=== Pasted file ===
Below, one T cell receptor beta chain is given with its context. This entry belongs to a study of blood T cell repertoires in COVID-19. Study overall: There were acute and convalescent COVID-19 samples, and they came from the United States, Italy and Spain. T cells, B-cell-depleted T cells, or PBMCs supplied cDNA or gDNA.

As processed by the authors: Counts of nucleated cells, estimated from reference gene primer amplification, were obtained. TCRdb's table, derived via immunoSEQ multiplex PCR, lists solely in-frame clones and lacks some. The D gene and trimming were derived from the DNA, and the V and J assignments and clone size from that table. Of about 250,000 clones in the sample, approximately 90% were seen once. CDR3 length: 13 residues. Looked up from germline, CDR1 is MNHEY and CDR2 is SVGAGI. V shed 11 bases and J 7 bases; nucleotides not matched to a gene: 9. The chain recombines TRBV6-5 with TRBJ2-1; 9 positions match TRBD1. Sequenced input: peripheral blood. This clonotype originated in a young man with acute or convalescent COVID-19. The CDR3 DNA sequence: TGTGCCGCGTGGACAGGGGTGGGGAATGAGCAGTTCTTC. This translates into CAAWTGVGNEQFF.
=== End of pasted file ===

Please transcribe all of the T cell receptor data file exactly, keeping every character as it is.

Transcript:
Below, one T cell receptor beta chain is given with its context. This entry belongs to a study of blood T cell repertoires in COVID-19. Study overall: There were acute and convalescent COVID-19 samples, and they came from the United States, Italy and Spain. T cells, B-cell-depleted T cells, or PBMCs supplied cDNA or gDNA.

As processed by the authors: Counts of nucleated cells, estimated from reference gene primer amplification, were obtained. TCRdb's table, derived via immunoSEQ multiplex PCR, lists solely in-frame clones and lacks some. The D gene and trimming were derived from the DNA, and the V and J assignments and clone size from that table. Of about 250,000 clones in the sample, approximately 90% were seen once. CDR3 length: 13 residues. Looked up from germline, CDR1 is MNHEY and CDR2 is SVGAGI. V shed 11 bases and J 7 bases; nucleotides not matched to a gene: 9. The chain recombines TRBV6-5 with TRBJ2-1; 9 positions match TRBD1. Sequenced input: peripheral blood. This clonotype originated in a young man with acute or convalescent COVID-19. The CDR3 DNA sequence: TGTGCCGCGTGGACAGGGGTGGGGAATGAGCAGTTCTTC. This translates into CAAWTGVGNEQFF.